Reducing Energy’s Footprint: Restoring land after coal, oil, & gas development


At an educational Congressional briefing on September 12, two expert panelists will discuss the process of restoring land that has been used in energy development to beneficial uses.

Since 2010, the United States has been the second largest energy consumer in terms of total use, surpassed only by China. While the development of renewable energy sources is making significant progress, fossil fuels still provide 85% of the energy used in the U.S. However, more and more people are concerned about the environmental impact of fossil fuel energy development. Is there a way to harvest fossil fuels while mitigating the environmental impacts of mining and drilling? Can we have it all when it comes to fossil fuels? Research in the field increasingly indicates the answer is yes.

On September 12, the American Society of Agronomy, the Crop Science Society of America, and the Soil Science Society of America will sponsor an educational Congressional briefing about land reclamation. The expert panelists, both members of the sponsoring societies, will discuss the process of restoring land that has been used in coal, gas or oil development to beneficial uses.

Fossil fuel exploration activities do cause disturbances to the environment, but a major component of modern mining and drilling operations is land restoration. A wide range of pre-mine environmental resources studies are conducted. These studies can lead to strategies such as designs for sedimentation ponds used to treat surface water runoff and plans for re-shaping and re-contouring disturbed lands after mining.

“A lot of people don’t realize the amount of work and planning that must be done before the actual mining operations begin,” says James Deutsch, Director of the Reclamation and AML Divisions for the North Dakota Public Service Commission.

At the briefing, both panelists will discuss how the fossil fuel industry is using cutting edge research to mitigate the environmental impacts of coal mining and oil and gas drilling operations. Research on soil ecology, biogeochemistry, wildlife habitat restoration and plant-soil-microbial Interactions are all critical in establishing the most effective reclamation policies.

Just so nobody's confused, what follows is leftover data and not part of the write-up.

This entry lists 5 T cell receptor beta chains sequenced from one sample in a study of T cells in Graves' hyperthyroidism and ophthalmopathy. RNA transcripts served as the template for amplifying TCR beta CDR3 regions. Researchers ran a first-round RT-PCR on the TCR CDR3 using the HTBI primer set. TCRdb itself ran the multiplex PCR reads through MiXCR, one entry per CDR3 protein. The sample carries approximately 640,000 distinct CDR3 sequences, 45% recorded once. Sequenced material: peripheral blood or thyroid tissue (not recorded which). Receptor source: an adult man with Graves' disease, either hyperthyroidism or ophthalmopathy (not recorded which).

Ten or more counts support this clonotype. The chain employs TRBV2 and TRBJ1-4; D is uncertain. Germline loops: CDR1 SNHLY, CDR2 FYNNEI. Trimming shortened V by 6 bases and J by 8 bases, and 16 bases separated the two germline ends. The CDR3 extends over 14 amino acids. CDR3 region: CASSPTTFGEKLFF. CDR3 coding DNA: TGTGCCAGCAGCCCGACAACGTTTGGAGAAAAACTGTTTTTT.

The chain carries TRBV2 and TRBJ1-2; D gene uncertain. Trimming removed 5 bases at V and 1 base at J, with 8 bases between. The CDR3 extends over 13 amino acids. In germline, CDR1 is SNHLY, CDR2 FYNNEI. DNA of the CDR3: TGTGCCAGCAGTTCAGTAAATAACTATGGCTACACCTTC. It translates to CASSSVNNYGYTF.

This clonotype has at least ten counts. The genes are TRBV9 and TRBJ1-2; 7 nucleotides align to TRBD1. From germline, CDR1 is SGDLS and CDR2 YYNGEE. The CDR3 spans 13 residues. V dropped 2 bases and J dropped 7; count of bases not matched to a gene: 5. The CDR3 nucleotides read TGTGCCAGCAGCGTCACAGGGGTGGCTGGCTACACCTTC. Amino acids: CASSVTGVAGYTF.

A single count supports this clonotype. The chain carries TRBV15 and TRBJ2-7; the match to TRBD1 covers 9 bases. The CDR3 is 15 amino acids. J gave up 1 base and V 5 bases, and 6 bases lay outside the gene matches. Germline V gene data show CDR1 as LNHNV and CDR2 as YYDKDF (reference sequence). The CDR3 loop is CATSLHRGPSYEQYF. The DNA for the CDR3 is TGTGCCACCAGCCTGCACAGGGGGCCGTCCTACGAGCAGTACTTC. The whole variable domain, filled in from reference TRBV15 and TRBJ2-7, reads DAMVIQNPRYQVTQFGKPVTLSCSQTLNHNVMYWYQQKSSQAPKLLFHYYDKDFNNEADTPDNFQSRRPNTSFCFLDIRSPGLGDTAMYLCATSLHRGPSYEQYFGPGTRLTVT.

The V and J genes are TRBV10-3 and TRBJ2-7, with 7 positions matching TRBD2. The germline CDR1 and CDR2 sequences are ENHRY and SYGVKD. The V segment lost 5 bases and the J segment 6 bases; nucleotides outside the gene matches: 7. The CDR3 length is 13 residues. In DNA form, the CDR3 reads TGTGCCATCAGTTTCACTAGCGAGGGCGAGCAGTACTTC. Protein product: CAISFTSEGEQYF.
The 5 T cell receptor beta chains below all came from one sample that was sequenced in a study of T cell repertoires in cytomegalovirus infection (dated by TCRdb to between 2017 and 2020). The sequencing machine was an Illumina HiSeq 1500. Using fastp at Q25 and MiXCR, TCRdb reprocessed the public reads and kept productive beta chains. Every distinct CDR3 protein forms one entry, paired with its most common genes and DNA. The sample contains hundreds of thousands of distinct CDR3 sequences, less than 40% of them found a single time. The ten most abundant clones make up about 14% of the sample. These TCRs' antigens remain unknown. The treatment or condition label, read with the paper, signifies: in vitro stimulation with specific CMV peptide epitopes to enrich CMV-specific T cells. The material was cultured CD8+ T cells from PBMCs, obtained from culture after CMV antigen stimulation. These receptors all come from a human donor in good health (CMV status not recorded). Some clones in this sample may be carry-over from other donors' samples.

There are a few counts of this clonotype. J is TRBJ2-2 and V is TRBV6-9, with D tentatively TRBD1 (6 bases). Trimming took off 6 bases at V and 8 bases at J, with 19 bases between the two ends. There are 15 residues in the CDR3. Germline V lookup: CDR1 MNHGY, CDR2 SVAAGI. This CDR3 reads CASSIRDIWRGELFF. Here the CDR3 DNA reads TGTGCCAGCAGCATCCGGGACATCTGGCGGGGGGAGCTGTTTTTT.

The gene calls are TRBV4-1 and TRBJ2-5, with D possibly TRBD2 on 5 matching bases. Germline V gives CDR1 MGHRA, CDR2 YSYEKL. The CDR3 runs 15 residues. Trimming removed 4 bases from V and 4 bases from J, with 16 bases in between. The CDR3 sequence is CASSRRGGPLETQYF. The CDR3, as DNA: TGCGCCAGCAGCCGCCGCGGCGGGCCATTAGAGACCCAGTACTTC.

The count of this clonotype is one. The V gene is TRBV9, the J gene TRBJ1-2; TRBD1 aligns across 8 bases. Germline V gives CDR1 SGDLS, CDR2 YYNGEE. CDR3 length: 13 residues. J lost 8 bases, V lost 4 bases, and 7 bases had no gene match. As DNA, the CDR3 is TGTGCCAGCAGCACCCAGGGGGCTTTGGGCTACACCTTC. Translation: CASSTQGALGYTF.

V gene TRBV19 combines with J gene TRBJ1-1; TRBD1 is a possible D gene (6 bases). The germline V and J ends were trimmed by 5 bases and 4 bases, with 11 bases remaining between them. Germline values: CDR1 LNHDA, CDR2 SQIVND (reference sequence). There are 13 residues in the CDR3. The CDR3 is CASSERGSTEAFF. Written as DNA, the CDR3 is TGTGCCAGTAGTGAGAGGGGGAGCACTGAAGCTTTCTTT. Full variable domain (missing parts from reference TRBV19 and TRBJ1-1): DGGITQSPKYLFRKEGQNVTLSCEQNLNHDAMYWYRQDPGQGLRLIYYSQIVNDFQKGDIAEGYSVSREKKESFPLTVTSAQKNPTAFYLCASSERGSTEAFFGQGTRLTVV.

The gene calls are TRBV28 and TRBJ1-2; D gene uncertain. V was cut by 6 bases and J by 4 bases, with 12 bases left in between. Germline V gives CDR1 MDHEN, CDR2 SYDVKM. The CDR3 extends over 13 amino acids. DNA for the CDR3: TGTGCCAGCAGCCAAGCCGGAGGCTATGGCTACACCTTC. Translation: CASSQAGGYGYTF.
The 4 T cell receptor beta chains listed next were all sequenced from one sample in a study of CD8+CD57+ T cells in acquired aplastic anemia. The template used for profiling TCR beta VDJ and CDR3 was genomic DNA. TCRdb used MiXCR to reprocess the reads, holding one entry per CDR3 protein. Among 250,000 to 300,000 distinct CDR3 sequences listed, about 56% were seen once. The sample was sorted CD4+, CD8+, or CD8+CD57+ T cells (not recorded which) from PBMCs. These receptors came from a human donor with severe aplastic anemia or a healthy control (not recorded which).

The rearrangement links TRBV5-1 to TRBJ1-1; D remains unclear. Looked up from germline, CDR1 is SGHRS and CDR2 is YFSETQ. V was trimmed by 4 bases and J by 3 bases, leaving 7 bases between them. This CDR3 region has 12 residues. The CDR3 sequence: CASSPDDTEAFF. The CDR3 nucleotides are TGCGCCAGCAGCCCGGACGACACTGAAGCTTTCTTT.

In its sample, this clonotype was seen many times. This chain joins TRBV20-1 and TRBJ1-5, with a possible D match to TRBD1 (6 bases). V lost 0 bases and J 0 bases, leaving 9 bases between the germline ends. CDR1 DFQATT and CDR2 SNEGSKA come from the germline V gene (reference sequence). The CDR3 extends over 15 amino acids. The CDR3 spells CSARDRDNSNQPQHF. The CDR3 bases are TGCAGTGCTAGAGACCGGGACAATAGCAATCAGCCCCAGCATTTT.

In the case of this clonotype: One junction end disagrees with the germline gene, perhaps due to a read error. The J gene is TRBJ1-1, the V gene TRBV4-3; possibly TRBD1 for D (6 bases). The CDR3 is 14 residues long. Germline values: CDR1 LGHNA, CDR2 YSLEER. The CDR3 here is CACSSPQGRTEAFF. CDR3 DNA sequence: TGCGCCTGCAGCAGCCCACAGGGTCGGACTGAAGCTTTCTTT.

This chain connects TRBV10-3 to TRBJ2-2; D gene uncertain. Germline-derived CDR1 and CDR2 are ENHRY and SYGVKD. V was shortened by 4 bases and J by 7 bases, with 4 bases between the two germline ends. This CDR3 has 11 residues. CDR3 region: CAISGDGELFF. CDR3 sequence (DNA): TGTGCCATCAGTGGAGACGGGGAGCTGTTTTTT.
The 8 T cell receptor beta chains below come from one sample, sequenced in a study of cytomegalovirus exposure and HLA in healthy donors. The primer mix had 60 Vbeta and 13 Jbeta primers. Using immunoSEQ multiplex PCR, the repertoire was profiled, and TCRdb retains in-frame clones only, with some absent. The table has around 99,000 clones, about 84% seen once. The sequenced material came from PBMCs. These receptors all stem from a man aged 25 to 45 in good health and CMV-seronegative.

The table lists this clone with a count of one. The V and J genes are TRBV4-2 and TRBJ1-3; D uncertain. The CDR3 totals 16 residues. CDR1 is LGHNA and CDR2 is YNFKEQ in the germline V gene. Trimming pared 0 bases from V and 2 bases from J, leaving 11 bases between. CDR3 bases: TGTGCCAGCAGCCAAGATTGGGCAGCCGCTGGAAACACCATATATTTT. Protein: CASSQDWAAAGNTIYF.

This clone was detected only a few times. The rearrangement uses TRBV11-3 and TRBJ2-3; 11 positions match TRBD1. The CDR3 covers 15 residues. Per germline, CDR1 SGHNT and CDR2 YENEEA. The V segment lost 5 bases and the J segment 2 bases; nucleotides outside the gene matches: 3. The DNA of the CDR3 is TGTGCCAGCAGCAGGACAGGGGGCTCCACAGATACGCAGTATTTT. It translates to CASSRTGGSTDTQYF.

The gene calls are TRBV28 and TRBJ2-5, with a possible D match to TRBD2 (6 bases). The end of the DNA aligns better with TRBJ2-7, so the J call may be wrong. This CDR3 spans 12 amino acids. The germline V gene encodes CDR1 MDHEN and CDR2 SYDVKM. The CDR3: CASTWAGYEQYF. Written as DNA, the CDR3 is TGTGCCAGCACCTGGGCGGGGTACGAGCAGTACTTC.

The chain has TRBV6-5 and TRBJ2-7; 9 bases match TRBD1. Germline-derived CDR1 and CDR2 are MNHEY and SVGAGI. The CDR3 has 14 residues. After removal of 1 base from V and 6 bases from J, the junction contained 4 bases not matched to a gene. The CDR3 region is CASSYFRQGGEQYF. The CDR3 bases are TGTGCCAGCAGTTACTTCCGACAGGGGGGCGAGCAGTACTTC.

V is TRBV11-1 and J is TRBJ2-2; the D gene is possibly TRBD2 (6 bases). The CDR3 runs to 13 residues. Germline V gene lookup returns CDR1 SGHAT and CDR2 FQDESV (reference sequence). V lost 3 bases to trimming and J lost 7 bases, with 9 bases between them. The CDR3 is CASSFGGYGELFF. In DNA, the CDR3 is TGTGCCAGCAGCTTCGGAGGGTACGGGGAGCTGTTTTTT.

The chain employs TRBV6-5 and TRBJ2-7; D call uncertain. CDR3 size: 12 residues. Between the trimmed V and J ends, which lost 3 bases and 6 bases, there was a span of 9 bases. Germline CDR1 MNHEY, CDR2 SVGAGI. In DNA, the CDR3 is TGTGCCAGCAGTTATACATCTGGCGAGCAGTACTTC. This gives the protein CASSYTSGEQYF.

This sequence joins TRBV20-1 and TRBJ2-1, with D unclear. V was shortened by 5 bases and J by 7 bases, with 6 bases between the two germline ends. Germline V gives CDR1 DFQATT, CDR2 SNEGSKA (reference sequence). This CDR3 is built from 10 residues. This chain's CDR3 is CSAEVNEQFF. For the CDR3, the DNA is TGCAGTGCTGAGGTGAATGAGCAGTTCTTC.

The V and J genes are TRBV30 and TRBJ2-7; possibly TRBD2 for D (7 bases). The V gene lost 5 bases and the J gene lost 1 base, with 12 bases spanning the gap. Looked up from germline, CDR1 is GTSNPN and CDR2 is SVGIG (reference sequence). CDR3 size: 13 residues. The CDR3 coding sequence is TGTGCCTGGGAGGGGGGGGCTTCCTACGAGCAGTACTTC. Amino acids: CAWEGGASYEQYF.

For example, successful revegetation of a mine site depends greatly on the health of the redistributed soil. After surface mining operations are completed, the land is covered in a mixture of rocks, rock fragments, soil and other natural materials. This is called mine spoil. Different qualities of the mine spoil dictate how the soil will need to be redistributed for that site.

In North Dakota, reclamation policies that dictate the thickness of redistributed soils are in place. These policies were based on research studies of the chemical and physical characteristics of mine spoils. “Research conducted by North Dakota State University and USDA’s Agricultural Research Service, determined the soil thicknesses necessary to attain optimum cropland production under different spoil conditions,” says Deutsch.

Different regions of the United States face unique challenges when developing reclamation plans. For example, an area of southern Wyoming, known as Wamsutter Field, is the home of the largest offshore natural gas fields in North America. While there is abundant natural gas potential, the semiarid steppe climate, makes reclamation particularly difficult.

“Desert area soils are not well developed, not very fertile, and almost always dry,” says Peter Stahl, Director of the Wyoming Reclamation and Restoration Center and Professor at the University of Wyoming. “We’re working on methods to increase water holding capacities of soils and using soil amendments to make working with these difficult soils a little easier.”

Reclaimed lands can be used for a variety of purposes, each regulated by research-based strategies that shape the reclamation process. Farmland, grazing lands, high value wildlife habitat and even recreational sites are just some uses for restored lands. Collaboration between researchers, industry, and government will help make land reclamation and reuse as effective as possible.

“Remediation is challenging,” says Stahl, “but we’re getting better and better at it all the time.”

Media representatives are invited to attend the land reclamation Congressional briefing on September 12, 2013 at 10:30am at the Cannon House Office Building, room 122. RSVP is required. Please contact Julie McClure, Science Policy Associate, 202-735-5904, to RSVP or with any questions.

 The Soil Science Society of America (SSSA) is a progressive, international scientific society that fosters the transfer of knowledge and practices to sustain global soils. Based in Madison, WI, SSSA is the professional home for 6,000+ members dedicated to advancing the field of soil science. It provides information about soils in relation to crop production, environmental quality, ecosystem sustainability, bioremediation, waste management, recycling, and wise land use.

SSSA supports its members by providing quality research-based publications, educational programs, certifications, and science policy initiatives via a Washington, DC, office. Founded in 1936, SSSA proudly celebrated its 75th Anniversary in 2011. For more information, visit or follow @SSSA_soils on Twitter.

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